‘At this moment, I not only realize the power storytelling has to connect all of us as human beings but the responsibility that comes with this power. It can become incredibly dangerous when our stories are rewritten or ignored, because when we are denied identity, we become invisible. We’re all storytellers. Reclaiming our narratives and just listening to each other’s can create a portal that can transcend time itself.’ — Kayla Briët
When there is a medical emergency on board a flight, the pilot will ask if there is a doctor on board. At no time will a doctor think to themselves that they are not employed by the airline and not currently on duty, instead, they are expected to leap into action and do what is considered ‘right’ which is to say, administer medical help. Why do we expect that from doctors but not designers?
Is a graphic designer an active creator of visual culture or a reactive curator and synthesiser of cultural influences? What responsibilities and possibilities do the discipline and the practitioners have to reflect culture outside of their own?
Should design and by extension designers create participatory spaces aimed at capturing voices beyond their own – should they be a tool for creation rather than the creators? Should they be in service to a community and a more passive participant in the creation of content?
How can graphic design become a meaningful part of the culture in the age of social media? Is graphic design more reactive to culture than an active creator, does is propagate culture rather than create it. Am I or do I want to be a curator or creator? And what does that mean?
Is there now a lack of shared location-based culture which in turns leads to a lack of community and responses to crises. Cultural globalism and global culturalism have led to fractured local services and institutions. Mural and public art – however many times digitally shared – perhaps strive to create local and location-specific shared visual culture.
If culture is shared, promoted and propagated through the metaphorical and literal filters and lenses of social media – can this mendacity really be a healthy or even efficient way of building a culture? The only location-based visuals are at best advertisements. And advertisements are and have always been aspirational at best, cynical and full of false worlds and promises at their worst.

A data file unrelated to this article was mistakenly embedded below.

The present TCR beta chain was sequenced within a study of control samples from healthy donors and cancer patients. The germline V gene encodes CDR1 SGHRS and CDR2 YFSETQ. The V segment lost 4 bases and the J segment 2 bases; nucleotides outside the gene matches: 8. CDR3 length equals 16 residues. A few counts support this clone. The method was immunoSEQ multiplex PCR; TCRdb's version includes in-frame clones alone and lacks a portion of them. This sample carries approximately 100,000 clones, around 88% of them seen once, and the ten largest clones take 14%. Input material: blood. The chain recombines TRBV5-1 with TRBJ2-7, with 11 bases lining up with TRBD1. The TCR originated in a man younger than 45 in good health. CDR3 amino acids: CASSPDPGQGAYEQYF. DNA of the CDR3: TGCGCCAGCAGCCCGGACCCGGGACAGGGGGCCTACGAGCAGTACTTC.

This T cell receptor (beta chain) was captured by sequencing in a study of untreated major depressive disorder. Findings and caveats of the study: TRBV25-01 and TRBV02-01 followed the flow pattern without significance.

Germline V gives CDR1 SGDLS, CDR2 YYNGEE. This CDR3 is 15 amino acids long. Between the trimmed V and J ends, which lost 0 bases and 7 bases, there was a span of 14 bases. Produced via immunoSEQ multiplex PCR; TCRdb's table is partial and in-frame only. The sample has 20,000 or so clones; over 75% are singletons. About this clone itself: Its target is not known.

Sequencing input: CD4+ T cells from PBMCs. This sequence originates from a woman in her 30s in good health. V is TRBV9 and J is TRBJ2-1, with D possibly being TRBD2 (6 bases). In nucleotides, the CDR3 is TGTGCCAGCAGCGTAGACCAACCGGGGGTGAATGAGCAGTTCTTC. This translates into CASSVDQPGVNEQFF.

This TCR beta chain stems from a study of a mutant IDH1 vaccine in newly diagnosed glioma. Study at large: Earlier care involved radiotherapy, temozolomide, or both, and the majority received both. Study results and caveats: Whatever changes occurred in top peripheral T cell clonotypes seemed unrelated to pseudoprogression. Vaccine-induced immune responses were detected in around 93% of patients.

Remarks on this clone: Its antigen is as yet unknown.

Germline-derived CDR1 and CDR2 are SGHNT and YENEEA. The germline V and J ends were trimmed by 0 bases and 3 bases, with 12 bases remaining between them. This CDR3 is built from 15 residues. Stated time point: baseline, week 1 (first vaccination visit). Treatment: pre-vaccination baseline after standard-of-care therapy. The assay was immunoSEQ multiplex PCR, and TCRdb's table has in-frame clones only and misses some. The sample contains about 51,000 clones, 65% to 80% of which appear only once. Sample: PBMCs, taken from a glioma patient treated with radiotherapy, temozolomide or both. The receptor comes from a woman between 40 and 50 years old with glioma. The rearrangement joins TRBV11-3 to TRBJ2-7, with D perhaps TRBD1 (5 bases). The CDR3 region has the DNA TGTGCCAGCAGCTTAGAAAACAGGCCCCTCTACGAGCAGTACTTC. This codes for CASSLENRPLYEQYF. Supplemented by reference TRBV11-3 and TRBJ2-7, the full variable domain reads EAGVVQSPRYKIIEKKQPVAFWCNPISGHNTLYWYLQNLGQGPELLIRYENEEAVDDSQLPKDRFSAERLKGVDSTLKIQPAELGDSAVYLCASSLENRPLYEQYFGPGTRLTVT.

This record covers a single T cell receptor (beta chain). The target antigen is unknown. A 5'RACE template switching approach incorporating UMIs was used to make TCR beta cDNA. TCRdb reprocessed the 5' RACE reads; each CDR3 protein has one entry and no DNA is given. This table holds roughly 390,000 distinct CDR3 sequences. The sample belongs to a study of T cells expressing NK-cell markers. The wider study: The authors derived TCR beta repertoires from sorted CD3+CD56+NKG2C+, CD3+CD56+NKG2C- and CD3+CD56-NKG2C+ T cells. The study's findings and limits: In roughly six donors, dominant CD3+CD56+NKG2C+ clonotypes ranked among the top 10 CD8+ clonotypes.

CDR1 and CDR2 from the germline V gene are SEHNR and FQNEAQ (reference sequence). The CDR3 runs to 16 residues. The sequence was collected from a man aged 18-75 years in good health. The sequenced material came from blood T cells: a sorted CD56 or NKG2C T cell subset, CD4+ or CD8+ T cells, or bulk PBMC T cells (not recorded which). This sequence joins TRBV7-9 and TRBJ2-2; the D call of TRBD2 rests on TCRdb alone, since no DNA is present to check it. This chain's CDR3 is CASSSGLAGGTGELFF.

‘…a systematic way of dealing with hazards and insecurities induced and introduced by modernisation itself…surges of technological rationalization and changes in work and organization, but beyond that includes much more: the change in societal characteristics and normal biographies, changes in lifestyle and forms of love, change in the structures of power and influence, in the forms of political repression and participation, in views of reality and in the norms of knowledge. In social science’s understanding of modernity, the plough, the steam locomotive and the microchip are visible indicators of a much deeper process, which comprises and reshapes the entire social structure.’ (Beck, 1992)
Technological advances will lead to more globalisation and automation in (once) creative industries. Does graphic design owe it to humanity to create human cultural artefacts and be a curator of all peoples’ cultures?
‘Normal brain functions depends on the social web around us. Our neurons require other people’s neurons to thrive and survive. ‘
The Brain, David Eagleman
The above image of the plane, shows an early example of survivorship bias, the red dots signify places where the plane has been struck by enemy bullets. However, it only tracks data from planes that returned to base. it doesn’t mean, planes were never struck in places where there are no red dots, it means, that when struck in those places, the plane would not survive. Similarly, when we look back at history and culture, all we have to judge it by are the artefacts that survive, or that were created in the first place, and more often than not they were created by and for a privileged class. A longer way of saying that history is written by the victors (not Winston Churchill)
Does design have a responsibility to create a more inclusive cultural representation moving forward, while also amending the errors and omissions of the past? And what is a designer’s role when dealing with cultures beyond their own?
L. William Youngdahl
Man Ray, rayographs